Saturday, August 20, 2011

About that schedule...

Today at breakfast, I was looking at the 1965 NFL season on Striking find of the day: The Cleveland Browns that year made it to the NFL championship game, losing to the Packers 23-12. The Packers, of course, had a winning record that year - and they were the ONLY Browns opponent to do so! That's right: all 14 of the Browns' opponents had finished the year 7-7 or worse.

How did this happen? The NFL back then, pre-merger with the AFL, had 14 teams, seven in the East division and seven in the West. Teams played 14 games, 12 in their own division and just two against the opposite division. The standings show the West as the much stronger division that year. Since there were so few interdivision games, this means the West must have really slaughtered the East in those games, so I checked. Yep, there were 14 interdivision games in the NFL in 1965, and the East won only one of them. The Browns were the only East team to finish above 7-7, and their two opponents from the West were the Vikings (7-7) and the Rams (4-10), both of whom the Browns lost to. Nor were the Browns particularly dominant when they did win. They scored just 38 points more than they allowed, though that is skewed by the late-season 42-7 loss to the Rams, where the Browns had already clinched the East and were playing backups. Even with that, this is an 11-3 team playing a historically wimpy schedule and performing more like a 9-5 team while doing it. Had the Browns played in the West, I bet they'd have struggled to finish .500.


  1. If you look at the 1972 Miami Dolphins season, the results are similarly striking:

    1. Chiefs (8-6)
    2. Oilers (1-13)
    3. Vikings (7-7)
    4. Jets (7-7)
    5. Chargers (4-9-1)
    6. Bills (4-9-1)
    7. Colts (5-9)
    8. Bills (4-9-1)
    9. Patriots (3-11)
    10. Jets (7-7)
    11. Cardinals (4-9-1)
    12. Patriots (3-11)
    13. Giants (8-6)
    14. Colts (5-9)

    Combined total: 70-122-4 (.367, counting ties as a half win/loss). 5 games vs opponents with .500+ records, with best being 8-6. Pretty damn weak for a 'perfect season'! If they would have had a .500 schedule, there might be about 38 more unopened champagne bottles in the world.... it would be interesting to see if schedules have been made more equitable over the years, but for the 2011 season, based on opponents' combined winning % from the previous season, every team's schedule is between .441 and .555, which seems pretty reasonable.... all within 7-9 and 9-7 for average opponent record. Though that will likely change as teams' performances invariably diverge from those of the previous year... an interesting issue.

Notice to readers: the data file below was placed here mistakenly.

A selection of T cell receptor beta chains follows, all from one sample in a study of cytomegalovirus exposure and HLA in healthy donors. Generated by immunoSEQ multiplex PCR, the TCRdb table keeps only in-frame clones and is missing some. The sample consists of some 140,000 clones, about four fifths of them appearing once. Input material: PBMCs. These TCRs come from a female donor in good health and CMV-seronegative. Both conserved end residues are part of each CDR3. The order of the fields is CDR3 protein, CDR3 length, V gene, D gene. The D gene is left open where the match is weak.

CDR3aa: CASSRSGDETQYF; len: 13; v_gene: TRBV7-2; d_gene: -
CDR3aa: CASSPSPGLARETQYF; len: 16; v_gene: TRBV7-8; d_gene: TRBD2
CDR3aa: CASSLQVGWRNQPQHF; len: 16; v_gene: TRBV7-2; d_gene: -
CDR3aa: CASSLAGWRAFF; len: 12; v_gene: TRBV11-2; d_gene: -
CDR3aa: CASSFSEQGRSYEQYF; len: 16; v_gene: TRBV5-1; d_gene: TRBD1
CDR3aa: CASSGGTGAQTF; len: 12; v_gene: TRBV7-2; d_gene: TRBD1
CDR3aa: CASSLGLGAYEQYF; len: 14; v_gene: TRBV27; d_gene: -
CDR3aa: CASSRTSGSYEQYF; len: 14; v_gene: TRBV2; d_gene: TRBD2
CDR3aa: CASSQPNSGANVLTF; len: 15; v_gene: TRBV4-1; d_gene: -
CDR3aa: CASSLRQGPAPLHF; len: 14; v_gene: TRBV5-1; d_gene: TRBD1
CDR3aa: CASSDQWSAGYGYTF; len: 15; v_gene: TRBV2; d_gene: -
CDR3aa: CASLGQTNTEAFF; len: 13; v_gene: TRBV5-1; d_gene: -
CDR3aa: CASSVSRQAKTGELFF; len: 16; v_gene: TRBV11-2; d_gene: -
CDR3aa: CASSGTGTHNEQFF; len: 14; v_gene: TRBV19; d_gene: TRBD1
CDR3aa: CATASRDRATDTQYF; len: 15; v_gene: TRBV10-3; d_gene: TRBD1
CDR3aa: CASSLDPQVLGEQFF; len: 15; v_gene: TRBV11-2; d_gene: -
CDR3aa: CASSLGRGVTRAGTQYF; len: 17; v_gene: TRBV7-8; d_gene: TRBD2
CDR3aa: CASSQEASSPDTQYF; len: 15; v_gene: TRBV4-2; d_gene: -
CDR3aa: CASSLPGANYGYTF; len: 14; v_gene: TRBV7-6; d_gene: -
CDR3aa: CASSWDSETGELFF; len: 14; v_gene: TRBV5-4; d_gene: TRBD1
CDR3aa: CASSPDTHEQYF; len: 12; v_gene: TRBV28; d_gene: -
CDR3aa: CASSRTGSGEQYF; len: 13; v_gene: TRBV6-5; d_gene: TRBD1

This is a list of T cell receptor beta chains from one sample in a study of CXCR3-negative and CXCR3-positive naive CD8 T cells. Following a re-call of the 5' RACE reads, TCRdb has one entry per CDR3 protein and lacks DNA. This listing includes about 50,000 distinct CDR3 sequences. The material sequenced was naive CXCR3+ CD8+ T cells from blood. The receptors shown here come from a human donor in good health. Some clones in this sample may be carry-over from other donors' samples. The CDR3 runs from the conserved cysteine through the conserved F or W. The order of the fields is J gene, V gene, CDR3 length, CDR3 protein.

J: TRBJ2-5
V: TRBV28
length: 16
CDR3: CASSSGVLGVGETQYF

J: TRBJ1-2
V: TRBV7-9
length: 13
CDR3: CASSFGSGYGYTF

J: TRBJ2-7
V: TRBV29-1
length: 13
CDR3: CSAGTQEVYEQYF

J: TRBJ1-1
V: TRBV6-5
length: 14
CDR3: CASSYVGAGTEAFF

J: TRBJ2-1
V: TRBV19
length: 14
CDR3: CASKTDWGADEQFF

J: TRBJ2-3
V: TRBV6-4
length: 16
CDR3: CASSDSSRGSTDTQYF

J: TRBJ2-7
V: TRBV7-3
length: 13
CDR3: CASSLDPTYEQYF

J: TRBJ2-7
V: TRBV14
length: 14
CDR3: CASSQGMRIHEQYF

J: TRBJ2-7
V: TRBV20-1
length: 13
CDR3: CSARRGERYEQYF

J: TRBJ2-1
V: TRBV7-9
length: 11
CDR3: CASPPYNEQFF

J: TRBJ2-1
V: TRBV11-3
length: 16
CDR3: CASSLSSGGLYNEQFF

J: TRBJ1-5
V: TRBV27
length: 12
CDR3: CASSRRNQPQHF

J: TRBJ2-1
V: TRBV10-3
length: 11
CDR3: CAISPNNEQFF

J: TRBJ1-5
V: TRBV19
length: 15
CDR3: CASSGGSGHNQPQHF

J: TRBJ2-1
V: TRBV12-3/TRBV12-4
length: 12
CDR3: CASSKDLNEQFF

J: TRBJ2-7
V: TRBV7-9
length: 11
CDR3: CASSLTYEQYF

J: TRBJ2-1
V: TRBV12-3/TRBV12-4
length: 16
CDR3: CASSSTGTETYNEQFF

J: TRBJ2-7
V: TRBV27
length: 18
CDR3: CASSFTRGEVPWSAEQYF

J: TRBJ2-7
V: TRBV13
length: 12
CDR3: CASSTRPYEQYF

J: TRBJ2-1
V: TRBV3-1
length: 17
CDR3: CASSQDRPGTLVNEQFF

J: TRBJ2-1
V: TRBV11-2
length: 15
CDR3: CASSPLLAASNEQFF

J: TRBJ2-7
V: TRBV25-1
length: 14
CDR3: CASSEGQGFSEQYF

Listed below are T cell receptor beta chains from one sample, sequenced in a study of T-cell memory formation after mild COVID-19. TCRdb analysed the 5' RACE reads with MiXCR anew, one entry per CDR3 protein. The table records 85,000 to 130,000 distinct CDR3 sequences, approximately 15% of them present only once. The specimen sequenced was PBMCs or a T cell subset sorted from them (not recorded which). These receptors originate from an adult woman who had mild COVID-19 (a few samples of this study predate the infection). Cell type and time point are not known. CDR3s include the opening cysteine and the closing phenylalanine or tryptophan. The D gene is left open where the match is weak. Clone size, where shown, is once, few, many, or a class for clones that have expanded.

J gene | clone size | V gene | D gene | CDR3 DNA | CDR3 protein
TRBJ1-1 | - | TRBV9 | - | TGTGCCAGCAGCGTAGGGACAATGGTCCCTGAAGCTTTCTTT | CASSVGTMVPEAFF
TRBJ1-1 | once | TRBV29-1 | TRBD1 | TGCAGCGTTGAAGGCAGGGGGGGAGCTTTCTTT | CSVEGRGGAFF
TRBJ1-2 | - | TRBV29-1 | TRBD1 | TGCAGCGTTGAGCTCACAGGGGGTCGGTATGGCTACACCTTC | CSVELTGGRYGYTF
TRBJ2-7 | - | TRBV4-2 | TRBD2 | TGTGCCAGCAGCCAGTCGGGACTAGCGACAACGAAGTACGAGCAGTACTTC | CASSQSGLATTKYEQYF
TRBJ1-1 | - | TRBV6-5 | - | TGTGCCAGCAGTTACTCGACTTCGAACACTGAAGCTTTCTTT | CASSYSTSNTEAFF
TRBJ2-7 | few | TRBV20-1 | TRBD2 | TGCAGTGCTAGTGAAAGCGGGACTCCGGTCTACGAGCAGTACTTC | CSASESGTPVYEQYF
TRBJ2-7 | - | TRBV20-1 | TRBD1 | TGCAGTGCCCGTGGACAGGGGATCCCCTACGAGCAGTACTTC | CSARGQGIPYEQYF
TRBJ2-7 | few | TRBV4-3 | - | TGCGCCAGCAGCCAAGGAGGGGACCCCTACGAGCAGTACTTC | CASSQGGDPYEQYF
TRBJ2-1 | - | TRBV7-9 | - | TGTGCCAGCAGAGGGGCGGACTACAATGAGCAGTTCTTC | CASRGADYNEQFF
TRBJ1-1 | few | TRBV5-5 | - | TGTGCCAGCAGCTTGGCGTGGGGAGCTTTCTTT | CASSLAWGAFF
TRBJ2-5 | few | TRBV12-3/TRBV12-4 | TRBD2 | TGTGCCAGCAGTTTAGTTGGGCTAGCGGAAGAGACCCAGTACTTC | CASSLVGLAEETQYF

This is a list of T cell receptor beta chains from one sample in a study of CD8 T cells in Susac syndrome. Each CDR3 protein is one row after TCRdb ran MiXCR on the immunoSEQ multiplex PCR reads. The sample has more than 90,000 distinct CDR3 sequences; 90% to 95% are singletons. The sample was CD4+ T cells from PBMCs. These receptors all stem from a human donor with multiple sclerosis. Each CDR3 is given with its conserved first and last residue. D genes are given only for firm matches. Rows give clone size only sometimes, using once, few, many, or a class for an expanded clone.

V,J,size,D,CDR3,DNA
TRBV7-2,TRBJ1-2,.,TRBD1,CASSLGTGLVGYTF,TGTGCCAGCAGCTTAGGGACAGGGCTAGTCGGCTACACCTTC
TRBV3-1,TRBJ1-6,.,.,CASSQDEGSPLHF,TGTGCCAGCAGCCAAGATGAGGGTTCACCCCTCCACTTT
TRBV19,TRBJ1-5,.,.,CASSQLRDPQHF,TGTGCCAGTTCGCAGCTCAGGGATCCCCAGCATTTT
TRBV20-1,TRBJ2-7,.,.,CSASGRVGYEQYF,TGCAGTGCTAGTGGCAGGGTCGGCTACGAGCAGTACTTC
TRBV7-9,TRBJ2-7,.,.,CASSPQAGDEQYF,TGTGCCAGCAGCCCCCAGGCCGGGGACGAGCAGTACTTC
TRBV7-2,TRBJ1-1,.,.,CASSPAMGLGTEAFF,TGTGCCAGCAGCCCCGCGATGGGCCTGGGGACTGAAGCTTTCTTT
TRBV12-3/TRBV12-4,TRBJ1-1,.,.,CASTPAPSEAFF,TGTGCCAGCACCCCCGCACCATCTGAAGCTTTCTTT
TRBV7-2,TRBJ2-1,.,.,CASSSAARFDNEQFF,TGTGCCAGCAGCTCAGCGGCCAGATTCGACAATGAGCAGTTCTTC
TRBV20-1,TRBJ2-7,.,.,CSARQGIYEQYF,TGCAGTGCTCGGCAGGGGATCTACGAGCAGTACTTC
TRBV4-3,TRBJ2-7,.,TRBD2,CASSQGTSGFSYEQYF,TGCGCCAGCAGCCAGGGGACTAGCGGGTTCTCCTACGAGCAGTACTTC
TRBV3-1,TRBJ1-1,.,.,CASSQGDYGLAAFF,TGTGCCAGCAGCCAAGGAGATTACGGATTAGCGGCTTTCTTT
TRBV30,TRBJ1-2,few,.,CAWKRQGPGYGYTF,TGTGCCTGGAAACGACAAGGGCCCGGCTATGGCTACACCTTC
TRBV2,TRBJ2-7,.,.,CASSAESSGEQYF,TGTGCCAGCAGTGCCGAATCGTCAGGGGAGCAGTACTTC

2. Here's an interesting article by ESPN:

    (you can page on further through the list to see the rest of the top 80)

    I haven't crunched the numbers (and don't plan to), but notice that the vast majority of SB participants had pretty weak (<.500) schedules... so it seems that a weak schedule is, if not a prerequisite, certainly a helpful factor for playoff success. I guess everyone needs a little luck on their side, right?

  3. Thanks for the link...there is a mild built-in statistical bias to watch out for there - that is to say, part of the sub-.500 record of a SB winner's schedule is explained by those teams having to play the (usually) very strong SB winner themselves. Even with that, the point holds though. Luck is a big part of it, with schedules, with injuries, with odd bounces in close games.

    Absolutely right about the '72 Dolphins schedule being very weak. Schedules weren't keyed to the previous season's performance then, as far as I know; parity scheduling arrived with the 16-game schedule. Though it's mostly gone now - only two games per team per year are determined by the previous season's finish. Also, the AFC in the 70s was very imbalanced - in the early part of the decade, perhaps even more so since it was still close to the merger/AFL days and the NFC would have retained the overall talent advantage. The Dolphins, Steelers and Raiders ran the AFC in the 70s. (True, the Cowboys, Rams and Vikings ruled the 70s NFC almost as harshly.)